Recently I re-read an article I stumbled across years ago on this leadership blog, espousing the value of leaders who lead from behind. It stuck with me, so I wanted to share it here.
The author lived near a lake and would often watch mother ducks and their ducklings in the spring. Each spring, they noticed that most mother ducks would swim out front and let their ducklings follow closely behind them. They led from the front.
One mother duck, however, allowed her ducklings to swim in front of her. She stayed in the back, keeping a watchful eye on all her babies and directing them or coming forward to protect when needed.
He noticed that the ducklings that were led from the front were more likely to be picked off by predators — the mother wasn’t able to keep an eye on all her charges and wasn’t able to adapt to let a slower duckling catch up or to spot a sneaky predator looking to steal a straggler. The ducklings also didn’t learn to defend themselves or to chart their own paths, reliant as they were on their mother to guide them.
The ducklings that were led from behind grew stronger and more confident more quickly than their peers. The mother was able to keep an eye on all her babies, thereby more effectively adapting the speed of the group to keep them all together. When attacked by predators, she was able to swim to the front to protect them and, having gained confidence and strength by forging their own path ahead, the babies would help the mother to fight off stronger predators. This mother kept all her ducklings. Most kept 2 or 3.
What do ducks have to do with leadership?
Nothing. But also quite a bit.
These mother ducks are leading their babies. They are trying to teach them to make good decisions and to someday lead others themselves. Leaders within organizations have a similar task.
You are given a team (or you create one) full of individuals and you need to lead those individuals to achieve shared goals. Some of your team members will be strong and others will need support. Some will fall behind if you’re not watching closely. Sometimes you’ll need to band together against an external threat — falling sales, a department looking to poach your resources, or a tight deadline.
If, as the leader, you’re simply walking out front, forging the path, you’ll lose sight of your team. You won’t get the benefits of their full abilities and insights or else you’ll lose team members because they can’t keep up or because they get wooed by other employers who come by when your attention is elsewhere. Your team also becomes reliant on your direction and unable to make confident decisions on their own.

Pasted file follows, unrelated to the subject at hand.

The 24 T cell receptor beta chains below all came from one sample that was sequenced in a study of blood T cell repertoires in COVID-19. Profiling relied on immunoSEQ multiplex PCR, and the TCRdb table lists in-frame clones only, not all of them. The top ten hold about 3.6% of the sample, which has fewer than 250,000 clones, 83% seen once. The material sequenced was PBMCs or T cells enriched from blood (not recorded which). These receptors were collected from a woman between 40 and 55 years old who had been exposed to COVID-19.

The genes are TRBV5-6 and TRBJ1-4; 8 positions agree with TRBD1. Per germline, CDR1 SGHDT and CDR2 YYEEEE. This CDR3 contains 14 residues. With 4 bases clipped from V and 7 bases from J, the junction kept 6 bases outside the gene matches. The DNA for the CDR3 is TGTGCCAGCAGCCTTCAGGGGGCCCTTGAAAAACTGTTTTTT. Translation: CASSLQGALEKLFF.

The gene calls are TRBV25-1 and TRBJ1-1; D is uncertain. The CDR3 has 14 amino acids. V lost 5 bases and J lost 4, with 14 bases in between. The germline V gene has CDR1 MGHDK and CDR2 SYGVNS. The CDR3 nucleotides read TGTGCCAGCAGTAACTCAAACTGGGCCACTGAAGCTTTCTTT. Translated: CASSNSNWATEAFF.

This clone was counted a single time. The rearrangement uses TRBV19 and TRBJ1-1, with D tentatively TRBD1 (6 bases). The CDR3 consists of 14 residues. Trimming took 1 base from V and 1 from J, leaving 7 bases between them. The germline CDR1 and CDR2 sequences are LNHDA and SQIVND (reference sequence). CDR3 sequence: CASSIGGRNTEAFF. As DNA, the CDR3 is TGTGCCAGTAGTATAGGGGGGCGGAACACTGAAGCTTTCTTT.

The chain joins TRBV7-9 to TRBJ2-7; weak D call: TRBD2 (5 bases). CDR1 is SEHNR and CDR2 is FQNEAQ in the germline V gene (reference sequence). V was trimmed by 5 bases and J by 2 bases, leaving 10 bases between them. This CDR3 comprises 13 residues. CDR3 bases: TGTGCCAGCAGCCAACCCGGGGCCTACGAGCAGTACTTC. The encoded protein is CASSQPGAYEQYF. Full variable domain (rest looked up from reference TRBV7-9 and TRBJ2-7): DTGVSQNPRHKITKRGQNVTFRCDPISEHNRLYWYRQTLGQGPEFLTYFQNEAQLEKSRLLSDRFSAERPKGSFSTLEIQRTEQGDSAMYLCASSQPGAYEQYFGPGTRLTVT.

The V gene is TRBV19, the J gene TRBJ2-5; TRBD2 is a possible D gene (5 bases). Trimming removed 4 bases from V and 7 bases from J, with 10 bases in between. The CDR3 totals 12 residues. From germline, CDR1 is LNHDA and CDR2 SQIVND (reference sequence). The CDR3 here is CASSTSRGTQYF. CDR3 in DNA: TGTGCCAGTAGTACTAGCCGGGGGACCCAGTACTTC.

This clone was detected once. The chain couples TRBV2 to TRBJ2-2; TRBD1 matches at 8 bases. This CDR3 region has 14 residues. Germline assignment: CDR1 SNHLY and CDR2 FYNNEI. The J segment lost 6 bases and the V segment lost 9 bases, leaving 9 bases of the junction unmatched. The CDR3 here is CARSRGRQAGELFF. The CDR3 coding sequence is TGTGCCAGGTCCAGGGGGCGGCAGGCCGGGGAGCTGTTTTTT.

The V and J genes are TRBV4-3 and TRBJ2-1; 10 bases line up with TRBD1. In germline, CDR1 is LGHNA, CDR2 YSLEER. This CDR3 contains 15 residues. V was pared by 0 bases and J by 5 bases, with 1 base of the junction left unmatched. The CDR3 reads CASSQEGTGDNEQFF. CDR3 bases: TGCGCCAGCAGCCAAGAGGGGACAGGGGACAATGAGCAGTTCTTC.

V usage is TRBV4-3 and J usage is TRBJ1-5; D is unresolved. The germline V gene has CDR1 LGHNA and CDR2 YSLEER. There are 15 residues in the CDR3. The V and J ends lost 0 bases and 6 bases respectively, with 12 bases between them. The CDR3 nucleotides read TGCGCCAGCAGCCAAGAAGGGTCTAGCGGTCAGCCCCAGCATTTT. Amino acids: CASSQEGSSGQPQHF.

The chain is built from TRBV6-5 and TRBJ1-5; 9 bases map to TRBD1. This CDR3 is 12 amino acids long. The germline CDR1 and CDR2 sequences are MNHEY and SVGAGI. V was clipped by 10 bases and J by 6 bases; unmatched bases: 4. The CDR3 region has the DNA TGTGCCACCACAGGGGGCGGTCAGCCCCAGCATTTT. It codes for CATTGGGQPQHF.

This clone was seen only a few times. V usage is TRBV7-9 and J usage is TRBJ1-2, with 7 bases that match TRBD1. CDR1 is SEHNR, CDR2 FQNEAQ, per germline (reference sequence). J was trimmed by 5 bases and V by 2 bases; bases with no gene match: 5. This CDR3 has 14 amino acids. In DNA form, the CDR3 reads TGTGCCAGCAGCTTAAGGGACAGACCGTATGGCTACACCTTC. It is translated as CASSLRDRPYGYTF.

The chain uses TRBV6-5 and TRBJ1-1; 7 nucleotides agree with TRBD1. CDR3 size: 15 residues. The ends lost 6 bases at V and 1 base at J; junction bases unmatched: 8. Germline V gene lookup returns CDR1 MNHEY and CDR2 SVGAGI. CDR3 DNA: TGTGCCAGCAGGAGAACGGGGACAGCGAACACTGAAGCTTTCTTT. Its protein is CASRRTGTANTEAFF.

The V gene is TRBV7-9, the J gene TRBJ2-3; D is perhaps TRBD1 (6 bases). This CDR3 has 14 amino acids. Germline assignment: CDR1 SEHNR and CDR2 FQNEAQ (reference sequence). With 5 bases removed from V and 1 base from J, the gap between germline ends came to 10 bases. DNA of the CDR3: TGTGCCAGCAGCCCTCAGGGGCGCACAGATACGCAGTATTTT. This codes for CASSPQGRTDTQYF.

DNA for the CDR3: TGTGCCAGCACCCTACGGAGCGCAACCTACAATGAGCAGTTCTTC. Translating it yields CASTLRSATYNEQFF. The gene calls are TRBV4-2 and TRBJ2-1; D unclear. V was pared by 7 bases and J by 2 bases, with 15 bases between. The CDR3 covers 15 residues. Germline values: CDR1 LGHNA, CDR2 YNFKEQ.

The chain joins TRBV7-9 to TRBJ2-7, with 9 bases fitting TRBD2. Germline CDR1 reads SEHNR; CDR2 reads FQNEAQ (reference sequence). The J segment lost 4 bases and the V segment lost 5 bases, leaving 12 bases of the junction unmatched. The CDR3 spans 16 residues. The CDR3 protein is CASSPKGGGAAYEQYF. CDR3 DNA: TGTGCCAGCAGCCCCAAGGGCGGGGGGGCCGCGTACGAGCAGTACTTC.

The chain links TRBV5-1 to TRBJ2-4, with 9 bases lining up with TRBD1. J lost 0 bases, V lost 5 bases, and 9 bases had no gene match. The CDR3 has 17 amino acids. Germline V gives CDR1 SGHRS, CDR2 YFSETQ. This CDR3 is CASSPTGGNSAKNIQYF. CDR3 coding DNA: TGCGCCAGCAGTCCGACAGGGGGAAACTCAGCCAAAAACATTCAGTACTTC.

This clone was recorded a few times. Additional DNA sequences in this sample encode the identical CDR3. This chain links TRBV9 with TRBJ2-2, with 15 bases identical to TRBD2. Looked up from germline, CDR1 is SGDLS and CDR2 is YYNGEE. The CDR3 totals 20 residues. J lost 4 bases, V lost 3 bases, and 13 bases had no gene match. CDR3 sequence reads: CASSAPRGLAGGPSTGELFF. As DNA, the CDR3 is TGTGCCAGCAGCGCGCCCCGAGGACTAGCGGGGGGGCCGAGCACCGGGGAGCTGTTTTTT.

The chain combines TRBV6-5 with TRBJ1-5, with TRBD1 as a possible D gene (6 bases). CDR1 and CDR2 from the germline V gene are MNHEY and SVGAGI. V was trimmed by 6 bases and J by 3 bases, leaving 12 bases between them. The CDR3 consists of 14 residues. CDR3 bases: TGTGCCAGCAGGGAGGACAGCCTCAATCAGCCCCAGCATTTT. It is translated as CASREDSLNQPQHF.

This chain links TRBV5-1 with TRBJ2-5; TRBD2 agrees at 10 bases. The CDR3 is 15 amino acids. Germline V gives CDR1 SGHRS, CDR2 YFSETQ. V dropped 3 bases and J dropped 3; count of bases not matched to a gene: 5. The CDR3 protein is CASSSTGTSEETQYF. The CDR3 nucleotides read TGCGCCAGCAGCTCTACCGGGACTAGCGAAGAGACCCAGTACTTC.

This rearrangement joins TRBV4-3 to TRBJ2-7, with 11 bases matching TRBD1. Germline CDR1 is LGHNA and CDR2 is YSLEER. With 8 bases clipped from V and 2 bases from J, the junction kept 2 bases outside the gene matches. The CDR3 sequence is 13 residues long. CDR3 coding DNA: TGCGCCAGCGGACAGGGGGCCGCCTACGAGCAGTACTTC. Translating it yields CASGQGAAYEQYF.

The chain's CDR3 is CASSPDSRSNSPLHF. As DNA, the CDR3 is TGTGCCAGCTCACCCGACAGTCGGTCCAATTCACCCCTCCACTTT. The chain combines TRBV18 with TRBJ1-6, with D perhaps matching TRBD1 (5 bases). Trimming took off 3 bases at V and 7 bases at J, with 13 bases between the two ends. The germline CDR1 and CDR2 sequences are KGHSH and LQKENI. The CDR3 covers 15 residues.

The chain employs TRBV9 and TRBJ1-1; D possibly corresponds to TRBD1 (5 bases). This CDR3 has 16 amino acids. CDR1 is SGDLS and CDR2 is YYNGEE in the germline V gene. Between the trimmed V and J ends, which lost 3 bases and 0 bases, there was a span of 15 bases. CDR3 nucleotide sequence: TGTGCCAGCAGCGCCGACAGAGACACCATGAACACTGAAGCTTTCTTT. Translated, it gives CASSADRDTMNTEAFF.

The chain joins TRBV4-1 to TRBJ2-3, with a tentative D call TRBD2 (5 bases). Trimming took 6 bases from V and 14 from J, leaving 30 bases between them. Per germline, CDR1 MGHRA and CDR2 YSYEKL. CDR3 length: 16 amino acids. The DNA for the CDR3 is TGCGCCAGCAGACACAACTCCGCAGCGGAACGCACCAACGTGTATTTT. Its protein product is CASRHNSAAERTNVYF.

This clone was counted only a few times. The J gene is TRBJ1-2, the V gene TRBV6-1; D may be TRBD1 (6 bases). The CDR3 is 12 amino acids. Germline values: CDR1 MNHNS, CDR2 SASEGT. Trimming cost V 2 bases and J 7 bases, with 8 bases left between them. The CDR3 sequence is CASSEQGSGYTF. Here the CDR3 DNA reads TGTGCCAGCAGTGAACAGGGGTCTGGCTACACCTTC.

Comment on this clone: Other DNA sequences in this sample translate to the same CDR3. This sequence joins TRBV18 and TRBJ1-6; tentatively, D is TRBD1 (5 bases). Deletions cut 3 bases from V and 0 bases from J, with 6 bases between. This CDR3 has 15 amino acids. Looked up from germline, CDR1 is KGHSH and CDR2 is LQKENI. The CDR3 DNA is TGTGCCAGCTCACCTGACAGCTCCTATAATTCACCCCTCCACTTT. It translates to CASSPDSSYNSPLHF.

By leading from behind, however, your team gets the same benefits as those little ducklings. They learn to be leaders, to make good decisions, and to protect each other. You can see if someone is struggling and make the right choices to support them. Your team becomes greater than the sum of its parts.
“A leader. . .is like a shepherd. [They] stay behind the flock, letting the most nimble go out ahead, whereupon the others follow, not realizing that all along they are being directed from behind.”Nelson Mandela
So what does it look like to lead from behind?
It can look different for each of us. I see three key behaviours of leaders who empower their teams and lead from the back.
1. Provide information and allow team members to make decisions.
Rather than always telling your team what to do, explain to them why you make the decisions that you make. This allows the smart people you’ve hired to understand what is important and extrapolate your thinking process onto new situations. Before you know it, your people will be making the decisions you would have made and you’ll have created new leaders as well as lightened your own workload.
2. Give people an opportunity to stand in the limelight.
Find opportunities for your people to present their own ideas or to present the work of the group to leadership. Be there to support them, of course, but let them prepare and present themselves. This allows them to think more deeply about the work that they’re doing and gives them a greater sense of ownership for the team’s deliverables.
Like the mother duck, though, be prepared to step forward to defend if needed. Let your people absorb the praise and shelter them from the criticisms. As leader, you still own the results of your team and ’empowering others’ is not an invitation to avoid your own accountabilities.
3. Understand your team members.
The most important thing for a leader is to have a keen understanding of the skills, abilities, and interests of their team members. By leading from behind, you can watch them all perform. This allows you to identify who is solid at presenting and who is great with customers. By regularly having open conversations with your team, you can figure out who wants to develop and who is happy where they are. You can then tailor the opportunities you offer to them accordingly.
Someone who is fabulous at presenting and would like to get promoted one day will be inspired by the opportunity to present the team’s results to executive. Someone who hates presenting and loves their current role as a developer may find that opportunity disengaging. If you’re not watching and listening, though, you’ll never know why your development opportunities aren’t having their desired effect.
How do you lead your teams? Do you lead from the front or from behind?